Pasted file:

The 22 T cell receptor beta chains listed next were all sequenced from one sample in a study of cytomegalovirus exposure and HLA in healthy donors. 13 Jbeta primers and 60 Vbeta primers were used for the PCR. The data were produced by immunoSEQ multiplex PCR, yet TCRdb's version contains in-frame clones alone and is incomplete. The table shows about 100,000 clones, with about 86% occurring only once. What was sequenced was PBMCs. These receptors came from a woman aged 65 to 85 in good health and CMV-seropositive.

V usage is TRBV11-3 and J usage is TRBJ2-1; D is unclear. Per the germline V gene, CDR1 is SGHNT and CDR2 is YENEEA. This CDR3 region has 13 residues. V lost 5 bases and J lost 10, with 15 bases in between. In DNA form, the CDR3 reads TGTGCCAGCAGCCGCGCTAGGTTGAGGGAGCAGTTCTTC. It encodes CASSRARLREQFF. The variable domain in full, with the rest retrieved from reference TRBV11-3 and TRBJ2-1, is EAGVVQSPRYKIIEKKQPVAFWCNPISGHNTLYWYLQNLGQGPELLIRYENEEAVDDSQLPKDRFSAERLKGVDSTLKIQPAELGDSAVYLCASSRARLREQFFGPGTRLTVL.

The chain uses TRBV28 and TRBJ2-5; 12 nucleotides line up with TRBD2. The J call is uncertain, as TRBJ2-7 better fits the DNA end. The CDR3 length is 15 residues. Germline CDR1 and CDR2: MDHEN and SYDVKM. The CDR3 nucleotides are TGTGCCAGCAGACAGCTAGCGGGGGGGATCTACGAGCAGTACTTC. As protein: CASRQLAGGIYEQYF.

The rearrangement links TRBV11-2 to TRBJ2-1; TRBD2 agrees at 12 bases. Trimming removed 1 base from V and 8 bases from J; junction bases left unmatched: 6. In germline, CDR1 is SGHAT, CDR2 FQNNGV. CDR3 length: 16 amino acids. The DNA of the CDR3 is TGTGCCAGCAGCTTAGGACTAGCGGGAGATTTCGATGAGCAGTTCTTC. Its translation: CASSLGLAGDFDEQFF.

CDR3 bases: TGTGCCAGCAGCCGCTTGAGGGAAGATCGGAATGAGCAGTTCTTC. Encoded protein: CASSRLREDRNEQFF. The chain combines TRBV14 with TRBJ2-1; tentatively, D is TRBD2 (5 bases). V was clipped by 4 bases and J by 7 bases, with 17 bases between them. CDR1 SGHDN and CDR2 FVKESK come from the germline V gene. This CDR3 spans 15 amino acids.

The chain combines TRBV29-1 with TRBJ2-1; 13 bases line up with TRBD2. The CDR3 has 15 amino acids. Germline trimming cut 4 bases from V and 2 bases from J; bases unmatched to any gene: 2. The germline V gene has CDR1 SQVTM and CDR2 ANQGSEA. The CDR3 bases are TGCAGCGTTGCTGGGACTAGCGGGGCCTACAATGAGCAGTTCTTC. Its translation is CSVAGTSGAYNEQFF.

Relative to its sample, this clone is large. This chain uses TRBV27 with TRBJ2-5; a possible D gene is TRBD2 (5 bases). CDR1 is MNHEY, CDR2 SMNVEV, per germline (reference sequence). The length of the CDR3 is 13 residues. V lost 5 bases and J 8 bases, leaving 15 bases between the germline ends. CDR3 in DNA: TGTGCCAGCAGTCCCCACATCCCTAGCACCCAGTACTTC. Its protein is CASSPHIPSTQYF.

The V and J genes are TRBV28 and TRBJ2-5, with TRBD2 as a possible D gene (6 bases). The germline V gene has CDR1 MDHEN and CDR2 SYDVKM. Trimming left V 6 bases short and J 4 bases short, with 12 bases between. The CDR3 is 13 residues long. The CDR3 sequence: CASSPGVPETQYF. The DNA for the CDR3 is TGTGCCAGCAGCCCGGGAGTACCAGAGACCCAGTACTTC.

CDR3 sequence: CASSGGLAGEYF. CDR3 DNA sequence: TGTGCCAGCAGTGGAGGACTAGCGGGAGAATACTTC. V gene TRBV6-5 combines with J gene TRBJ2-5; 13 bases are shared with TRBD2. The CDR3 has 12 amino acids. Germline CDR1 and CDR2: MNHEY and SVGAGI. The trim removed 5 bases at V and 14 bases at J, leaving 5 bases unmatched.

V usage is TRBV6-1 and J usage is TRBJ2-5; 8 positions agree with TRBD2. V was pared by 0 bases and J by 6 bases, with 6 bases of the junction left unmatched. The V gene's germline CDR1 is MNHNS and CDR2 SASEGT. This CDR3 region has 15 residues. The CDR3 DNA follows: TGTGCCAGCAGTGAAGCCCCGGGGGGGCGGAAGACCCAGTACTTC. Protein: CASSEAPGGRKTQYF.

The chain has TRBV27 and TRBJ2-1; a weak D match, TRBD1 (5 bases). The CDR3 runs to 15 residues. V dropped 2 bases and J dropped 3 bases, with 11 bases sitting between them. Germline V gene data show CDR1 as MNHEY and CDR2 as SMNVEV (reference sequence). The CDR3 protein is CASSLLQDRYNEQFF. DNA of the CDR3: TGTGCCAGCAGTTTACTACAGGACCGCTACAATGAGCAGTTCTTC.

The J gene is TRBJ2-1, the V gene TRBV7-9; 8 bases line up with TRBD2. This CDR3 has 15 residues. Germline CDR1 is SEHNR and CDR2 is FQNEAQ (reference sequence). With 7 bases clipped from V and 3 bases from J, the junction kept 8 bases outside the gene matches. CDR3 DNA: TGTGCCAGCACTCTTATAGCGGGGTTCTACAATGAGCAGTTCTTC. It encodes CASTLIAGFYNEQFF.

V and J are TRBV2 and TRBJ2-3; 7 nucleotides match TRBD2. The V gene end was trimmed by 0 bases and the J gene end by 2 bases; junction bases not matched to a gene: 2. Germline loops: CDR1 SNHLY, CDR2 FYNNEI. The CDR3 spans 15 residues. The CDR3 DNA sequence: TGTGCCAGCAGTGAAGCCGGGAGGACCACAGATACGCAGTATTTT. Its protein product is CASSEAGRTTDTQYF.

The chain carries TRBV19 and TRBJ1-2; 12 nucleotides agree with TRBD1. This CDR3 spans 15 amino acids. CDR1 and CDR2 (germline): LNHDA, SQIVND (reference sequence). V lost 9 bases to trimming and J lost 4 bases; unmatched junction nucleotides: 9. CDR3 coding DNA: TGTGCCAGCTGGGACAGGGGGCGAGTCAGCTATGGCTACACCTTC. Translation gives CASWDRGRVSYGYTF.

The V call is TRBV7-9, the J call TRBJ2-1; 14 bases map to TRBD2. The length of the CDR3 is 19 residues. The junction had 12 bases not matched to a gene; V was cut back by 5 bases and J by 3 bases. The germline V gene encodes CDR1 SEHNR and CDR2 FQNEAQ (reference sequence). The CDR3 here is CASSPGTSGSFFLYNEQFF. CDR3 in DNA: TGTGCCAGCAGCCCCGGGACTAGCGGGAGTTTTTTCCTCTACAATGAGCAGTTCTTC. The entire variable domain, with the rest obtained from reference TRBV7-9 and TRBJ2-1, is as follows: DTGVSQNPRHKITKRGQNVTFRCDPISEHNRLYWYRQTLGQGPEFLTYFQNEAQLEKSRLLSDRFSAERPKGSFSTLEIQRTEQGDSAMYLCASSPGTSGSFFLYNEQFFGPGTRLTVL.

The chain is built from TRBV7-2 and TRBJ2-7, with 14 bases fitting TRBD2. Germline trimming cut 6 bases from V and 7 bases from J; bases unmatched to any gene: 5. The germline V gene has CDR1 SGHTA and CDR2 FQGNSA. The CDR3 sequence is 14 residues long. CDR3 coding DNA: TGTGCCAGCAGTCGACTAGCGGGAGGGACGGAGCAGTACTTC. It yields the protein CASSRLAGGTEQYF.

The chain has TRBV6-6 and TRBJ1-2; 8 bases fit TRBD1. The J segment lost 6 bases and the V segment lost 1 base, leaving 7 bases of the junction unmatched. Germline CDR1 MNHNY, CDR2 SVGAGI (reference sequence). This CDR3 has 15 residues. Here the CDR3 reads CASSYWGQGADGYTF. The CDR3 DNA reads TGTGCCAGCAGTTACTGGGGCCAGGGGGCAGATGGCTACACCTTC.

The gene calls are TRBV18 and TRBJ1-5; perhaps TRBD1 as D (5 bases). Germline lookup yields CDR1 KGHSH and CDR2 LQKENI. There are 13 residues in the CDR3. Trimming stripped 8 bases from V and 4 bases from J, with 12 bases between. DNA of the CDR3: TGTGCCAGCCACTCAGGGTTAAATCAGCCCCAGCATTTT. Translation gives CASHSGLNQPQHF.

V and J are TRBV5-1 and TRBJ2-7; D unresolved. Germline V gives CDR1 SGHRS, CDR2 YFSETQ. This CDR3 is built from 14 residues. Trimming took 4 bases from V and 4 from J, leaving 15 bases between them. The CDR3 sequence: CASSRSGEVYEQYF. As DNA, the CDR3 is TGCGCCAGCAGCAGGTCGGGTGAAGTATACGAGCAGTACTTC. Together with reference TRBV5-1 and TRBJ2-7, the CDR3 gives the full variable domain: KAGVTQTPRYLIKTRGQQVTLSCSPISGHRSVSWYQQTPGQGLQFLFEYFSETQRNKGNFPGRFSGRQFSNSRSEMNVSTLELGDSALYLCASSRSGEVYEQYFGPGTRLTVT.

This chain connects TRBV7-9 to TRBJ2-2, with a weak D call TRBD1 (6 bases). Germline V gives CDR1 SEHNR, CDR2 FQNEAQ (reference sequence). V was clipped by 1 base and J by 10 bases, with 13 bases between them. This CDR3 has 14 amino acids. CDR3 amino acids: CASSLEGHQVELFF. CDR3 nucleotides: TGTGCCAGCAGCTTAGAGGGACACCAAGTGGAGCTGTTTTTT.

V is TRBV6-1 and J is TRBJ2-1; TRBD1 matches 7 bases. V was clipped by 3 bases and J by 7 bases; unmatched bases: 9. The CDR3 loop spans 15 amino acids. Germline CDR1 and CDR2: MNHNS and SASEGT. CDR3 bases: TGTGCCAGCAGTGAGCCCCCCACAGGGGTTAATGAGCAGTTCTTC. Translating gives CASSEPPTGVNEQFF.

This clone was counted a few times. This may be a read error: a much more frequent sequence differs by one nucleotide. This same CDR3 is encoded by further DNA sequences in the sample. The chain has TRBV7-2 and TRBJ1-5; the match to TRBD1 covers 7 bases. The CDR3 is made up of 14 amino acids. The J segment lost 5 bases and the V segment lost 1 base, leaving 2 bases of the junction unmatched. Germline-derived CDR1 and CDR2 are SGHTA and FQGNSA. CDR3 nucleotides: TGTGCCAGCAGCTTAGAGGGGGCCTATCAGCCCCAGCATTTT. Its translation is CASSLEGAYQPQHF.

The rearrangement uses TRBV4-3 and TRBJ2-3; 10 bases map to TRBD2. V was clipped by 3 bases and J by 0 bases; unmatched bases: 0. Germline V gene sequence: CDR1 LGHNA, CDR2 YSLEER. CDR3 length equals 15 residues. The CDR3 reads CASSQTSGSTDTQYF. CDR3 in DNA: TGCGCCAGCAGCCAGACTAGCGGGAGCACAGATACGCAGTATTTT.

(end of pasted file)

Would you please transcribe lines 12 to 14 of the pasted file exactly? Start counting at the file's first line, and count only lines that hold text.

The J gene is TRBJ2-1, the V gene TRBV7-9; 8 bases line up with TRBD2. This CDR3 has 15 residues. Germline CDR1 is SEHNR and CDR2 is FQNEAQ (reference sequence). With 7 bases clipped from V and 3 bases from J, the junction kept 8 bases outside the gene matches. CDR3 DNA: TGTGCCAGCACTCTTATAGCGGGGTTCTACAATGAGCAGTTCTTC. It encodes CASTLIAGFYNEQFF.

V and J are TRBV2 and TRBJ2-3; 7 nucleotides match TRBD2. The V gene end was trimmed by 0 bases and the J gene end by 2 bases; junction bases not matched to a gene: 2. Germline loops: CDR1 SNHLY, CDR2 FYNNEI. The CDR3 spans 15 residues. The CDR3 DNA sequence: TGTGCCAGCAGTGAAGCCGGGAGGACCACAGATACGCAGTATTTT. Its protein product is CASSEAGRTTDTQYF.

The chain carries TRBV19 and TRBJ1-2; 12 nucleotides agree with TRBD1. This CDR3 spans 15 amino acids. CDR1 and CDR2 (germline): LNHDA, SQIVND (reference sequence). V lost 9 bases to trimming and J lost 4 bases; unmatched junction nucleotides: 9. CDR3 coding DNA: TGTGCCAGCTGGGACAGGGGGCGAGTCAGCTATGGCTACACCTTC. Translation gives CASWDRGRVSYGYTF.